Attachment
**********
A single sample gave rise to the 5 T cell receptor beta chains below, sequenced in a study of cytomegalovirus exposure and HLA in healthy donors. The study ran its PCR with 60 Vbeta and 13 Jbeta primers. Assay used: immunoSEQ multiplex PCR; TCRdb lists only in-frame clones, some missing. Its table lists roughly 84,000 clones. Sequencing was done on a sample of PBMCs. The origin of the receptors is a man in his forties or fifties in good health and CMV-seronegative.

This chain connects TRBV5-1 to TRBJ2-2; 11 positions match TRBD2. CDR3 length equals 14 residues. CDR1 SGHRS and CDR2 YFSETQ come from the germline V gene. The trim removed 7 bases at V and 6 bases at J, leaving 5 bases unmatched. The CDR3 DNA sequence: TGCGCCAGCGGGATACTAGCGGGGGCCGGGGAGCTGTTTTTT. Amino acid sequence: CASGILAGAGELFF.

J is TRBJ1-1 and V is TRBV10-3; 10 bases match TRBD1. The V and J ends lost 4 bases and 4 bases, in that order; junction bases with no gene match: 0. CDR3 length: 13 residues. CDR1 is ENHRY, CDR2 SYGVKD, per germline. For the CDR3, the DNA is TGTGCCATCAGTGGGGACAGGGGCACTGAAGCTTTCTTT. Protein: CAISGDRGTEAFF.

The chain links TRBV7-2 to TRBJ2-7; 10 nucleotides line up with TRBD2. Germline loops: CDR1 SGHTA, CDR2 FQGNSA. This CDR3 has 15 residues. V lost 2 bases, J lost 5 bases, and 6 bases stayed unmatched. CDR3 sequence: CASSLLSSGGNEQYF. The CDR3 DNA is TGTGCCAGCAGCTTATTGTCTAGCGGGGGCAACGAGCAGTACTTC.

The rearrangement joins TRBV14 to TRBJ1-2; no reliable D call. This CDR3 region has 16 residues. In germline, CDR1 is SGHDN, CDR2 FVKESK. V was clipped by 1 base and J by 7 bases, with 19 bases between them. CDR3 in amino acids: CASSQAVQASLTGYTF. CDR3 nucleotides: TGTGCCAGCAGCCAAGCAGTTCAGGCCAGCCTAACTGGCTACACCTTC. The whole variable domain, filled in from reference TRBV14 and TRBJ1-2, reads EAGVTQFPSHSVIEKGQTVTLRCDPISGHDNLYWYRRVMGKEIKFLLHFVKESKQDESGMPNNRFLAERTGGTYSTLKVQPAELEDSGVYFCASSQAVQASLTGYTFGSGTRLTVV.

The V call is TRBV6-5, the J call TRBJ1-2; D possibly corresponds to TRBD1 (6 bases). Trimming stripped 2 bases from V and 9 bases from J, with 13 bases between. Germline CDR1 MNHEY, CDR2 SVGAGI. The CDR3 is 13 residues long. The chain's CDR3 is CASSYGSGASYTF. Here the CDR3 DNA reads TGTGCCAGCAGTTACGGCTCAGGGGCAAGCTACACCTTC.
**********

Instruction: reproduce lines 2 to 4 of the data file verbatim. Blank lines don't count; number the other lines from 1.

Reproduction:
This chain connects TRBV5-1 to TRBJ2-2; 11 positions match TRBD2. CDR3 length equals 14 residues. CDR1 SGHRS and CDR2 YFSETQ come from the germline V gene. The trim removed 7 bases at V and 6 bases at J, leaving 5 bases unmatched. The CDR3 DNA sequence: TGCGCCAGCGGGATACTAGCGGGGGCCGGGGAGCTGTTTTTT. Amino acid sequence: CASGILAGAGELFF.

J is TRBJ1-1 and V is TRBV10-3; 10 bases match TRBD1. The V and J ends lost 4 bases and 4 bases, in that order; junction bases with no gene match: 0. CDR3 length: 13 residues. CDR1 is ENHRY, CDR2 SYGVKD, per germline. For the CDR3, the DNA is TGTGCCATCAGTGGGGACAGGGGCACTGAAGCTTTCTTT. Protein: CAISGDRGTEAFF.

The chain links TRBV7-2 to TRBJ2-7; 10 nucleotides line up with TRBD2. Germline loops: CDR1 SGHTA, CDR2 FQGNSA. This CDR3 has 15 residues. V lost 2 bases, J lost 5 bases, and 6 bases stayed unmatched. CDR3 sequence: CASSLLSSGGNEQYF. The CDR3 DNA is TGTGCCAGCAGCTTATTGTCTAGCGGGGGCAACGAGCAGTACTTC.